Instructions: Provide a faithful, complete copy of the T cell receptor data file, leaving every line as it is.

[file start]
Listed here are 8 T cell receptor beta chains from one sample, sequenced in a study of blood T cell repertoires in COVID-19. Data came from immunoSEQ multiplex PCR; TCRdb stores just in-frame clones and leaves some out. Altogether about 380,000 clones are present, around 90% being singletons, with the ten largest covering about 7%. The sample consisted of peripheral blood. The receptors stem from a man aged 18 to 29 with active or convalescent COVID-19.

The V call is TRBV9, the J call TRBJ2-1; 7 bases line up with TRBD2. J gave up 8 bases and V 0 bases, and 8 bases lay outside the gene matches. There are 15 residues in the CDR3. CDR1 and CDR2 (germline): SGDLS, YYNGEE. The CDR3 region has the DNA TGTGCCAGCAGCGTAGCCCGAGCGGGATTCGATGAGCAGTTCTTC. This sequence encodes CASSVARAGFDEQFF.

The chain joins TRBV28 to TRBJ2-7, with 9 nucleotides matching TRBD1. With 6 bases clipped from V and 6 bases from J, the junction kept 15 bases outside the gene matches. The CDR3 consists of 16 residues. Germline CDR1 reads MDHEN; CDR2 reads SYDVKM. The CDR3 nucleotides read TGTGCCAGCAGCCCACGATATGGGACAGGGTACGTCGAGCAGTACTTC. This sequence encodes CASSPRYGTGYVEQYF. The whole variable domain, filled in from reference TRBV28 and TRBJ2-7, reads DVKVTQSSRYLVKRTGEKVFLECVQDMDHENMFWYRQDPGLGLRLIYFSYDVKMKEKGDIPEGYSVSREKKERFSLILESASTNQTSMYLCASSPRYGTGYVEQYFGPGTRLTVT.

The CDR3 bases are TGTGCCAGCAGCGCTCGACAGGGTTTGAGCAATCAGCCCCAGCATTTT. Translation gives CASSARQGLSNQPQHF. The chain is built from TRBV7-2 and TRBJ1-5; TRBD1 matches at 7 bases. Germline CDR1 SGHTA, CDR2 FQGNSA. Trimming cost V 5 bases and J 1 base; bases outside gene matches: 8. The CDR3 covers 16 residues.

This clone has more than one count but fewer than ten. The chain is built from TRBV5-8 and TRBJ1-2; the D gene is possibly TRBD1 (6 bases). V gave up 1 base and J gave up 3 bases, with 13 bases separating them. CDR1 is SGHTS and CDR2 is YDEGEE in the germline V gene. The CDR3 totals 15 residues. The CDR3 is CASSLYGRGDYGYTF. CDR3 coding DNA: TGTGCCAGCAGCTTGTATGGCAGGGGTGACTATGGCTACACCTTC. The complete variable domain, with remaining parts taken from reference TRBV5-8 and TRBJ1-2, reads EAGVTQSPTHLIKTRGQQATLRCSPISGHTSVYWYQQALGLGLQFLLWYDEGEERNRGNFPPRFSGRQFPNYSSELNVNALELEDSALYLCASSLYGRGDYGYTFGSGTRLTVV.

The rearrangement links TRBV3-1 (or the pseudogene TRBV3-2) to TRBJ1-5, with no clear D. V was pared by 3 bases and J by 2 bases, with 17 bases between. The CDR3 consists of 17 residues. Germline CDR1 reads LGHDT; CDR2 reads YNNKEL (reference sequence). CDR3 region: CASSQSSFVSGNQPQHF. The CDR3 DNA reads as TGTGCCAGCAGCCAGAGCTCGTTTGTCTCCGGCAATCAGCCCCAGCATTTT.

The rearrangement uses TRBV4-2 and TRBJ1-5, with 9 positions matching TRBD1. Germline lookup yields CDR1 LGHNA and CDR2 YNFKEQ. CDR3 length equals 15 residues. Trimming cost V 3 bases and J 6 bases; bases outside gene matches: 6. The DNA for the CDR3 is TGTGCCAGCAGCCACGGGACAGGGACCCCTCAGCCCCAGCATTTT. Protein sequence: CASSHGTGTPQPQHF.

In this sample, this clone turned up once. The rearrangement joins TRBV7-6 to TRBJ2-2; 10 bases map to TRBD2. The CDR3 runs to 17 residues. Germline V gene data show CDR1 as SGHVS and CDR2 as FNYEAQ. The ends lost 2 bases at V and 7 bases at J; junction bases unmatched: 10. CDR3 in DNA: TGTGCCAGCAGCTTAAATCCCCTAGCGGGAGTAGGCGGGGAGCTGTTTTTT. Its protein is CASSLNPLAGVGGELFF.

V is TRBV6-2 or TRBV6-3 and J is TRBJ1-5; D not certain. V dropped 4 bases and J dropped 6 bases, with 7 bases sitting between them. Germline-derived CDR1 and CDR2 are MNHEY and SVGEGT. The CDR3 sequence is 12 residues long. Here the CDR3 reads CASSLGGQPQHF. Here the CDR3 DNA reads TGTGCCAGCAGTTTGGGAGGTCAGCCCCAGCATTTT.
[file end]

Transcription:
Listed here are 8 T cell receptor beta chains from one sample, sequenced in a study of blood T cell repertoires in COVID-19. Data came from immunoSEQ multiplex PCR; TCRdb stores just in-frame clones and leaves some out. Altogether about 380,000 clones are present, around 90% being singletons, with the ten largest covering about 7%. The sample consisted of peripheral blood. The receptors stem from a man aged 18 to 29 with active or convalescent COVID-19.

The V call is TRBV9, the J call TRBJ2-1; 7 bases line up with TRBD2. J gave up 8 bases and V 0 bases, and 8 bases lay outside the gene matches. There are 15 residues in the CDR3. CDR1 and CDR2 (germline): SGDLS, YYNGEE. The CDR3 region has the DNA TGTGCCAGCAGCGTAGCCCGAGCGGGATTCGATGAGCAGTTCTTC. This sequence encodes CASSVARAGFDEQFF.

The chain joins TRBV28 to TRBJ2-7, with 9 nucleotides matching TRBD1. With 6 bases clipped from V and 6 bases from J, the junction kept 15 bases outside the gene matches. The CDR3 consists of 16 residues. Germline CDR1 reads MDHEN; CDR2 reads SYDVKM. The CDR3 nucleotides read TGTGCCAGCAGCCCACGATATGGGACAGGGTACGTCGAGCAGTACTTC. This sequence encodes CASSPRYGTGYVEQYF. The whole variable domain, filled in from reference TRBV28 and TRBJ2-7, reads DVKVTQSSRYLVKRTGEKVFLECVQDMDHENMFWYRQDPGLGLRLIYFSYDVKMKEKGDIPEGYSVSREKKERFSLILESASTNQTSMYLCASSPRYGTGYVEQYFGPGTRLTVT.

The CDR3 bases are TGTGCCAGCAGCGCTCGACAGGGTTTGAGCAATCAGCCCCAGCATTTT. Translation gives CASSARQGLSNQPQHF. The chain is built from TRBV7-2 and TRBJ1-5; TRBD1 matches at 7 bases. Germline CDR1 SGHTA, CDR2 FQGNSA. Trimming cost V 5 bases and J 1 base; bases outside gene matches: 8. The CDR3 covers 16 residues.

This clone has more than one count but fewer than ten. The chain is built from TRBV5-8 and TRBJ1-2; the D gene is possibly TRBD1 (6 bases). V gave up 1 base and J gave up 3 bases, with 13 bases separating them. CDR1 is SGHTS and CDR2 is YDEGEE in the germline V gene. The CDR3 totals 15 residues. The CDR3 is CASSLYGRGDYGYTF. CDR3 coding DNA: TGTGCCAGCAGCTTGTATGGCAGGGGTGACTATGGCTACACCTTC. The complete variable domain, with remaining parts taken from reference TRBV5-8 and TRBJ1-2, reads EAGVTQSPTHLIKTRGQQATLRCSPISGHTSVYWYQQALGLGLQFLLWYDEGEERNRGNFPPRFSGRQFPNYSSELNVNALELEDSALYLCASSLYGRGDYGYTFGSGTRLTVV.

The rearrangement links TRBV3-1 (or the pseudogene TRBV3-2) to TRBJ1-5, with no clear D. V was pared by 3 bases and J by 2 bases, with 17 bases between. The CDR3 consists of 17 residues. Germline CDR1 reads LGHDT; CDR2 reads YNNKEL (reference sequence). CDR3 region: CASSQSSFVSGNQPQHF. The CDR3 DNA reads as TGTGCCAGCAGCCAGAGCTCGTTTGTCTCCGGCAATCAGCCCCAGCATTTT.

The rearrangement uses TRBV4-2 and TRBJ1-5, with 9 positions matching TRBD1. Germline lookup yields CDR1 LGHNA and CDR2 YNFKEQ. CDR3 length equals 15 residues. Trimming cost V 3 bases and J 6 bases; bases outside gene matches: 6. The DNA for the CDR3 is TGTGCCAGCAGCCACGGGACAGGGACCCCTCAGCCCCAGCATTTT. Protein sequence: CASSHGTGTPQPQHF.

In this sample, this clone turned up once. The rearrangement joins TRBV7-6 to TRBJ2-2; 10 bases map to TRBD2. The CDR3 runs to 17 residues. Germline V gene data show CDR1 as SGHVS and CDR2 as FNYEAQ. The ends lost 2 bases at V and 7 bases at J; junction bases unmatched: 10. CDR3 in DNA: TGTGCCAGCAGCTTAAATCCCCTAGCGGGAGTAGGCGGGGAGCTGTTTTTT. Its protein is CASSLNPLAGVGGELFF.

V is TRBV6-2 or TRBV6-3 and J is TRBJ1-5; D not certain. V dropped 4 bases and J dropped 6 bases, with 7 bases sitting between them. Germline-derived CDR1 and CDR2 are MNHEY and SVGEGT. The CDR3 sequence is 12 residues long. Here the CDR3 reads CASSLGGQPQHF. Here the CDR3 DNA reads TGTGCCAGCAGTTTGGGAGGTCAGCCCCAGCATTTT.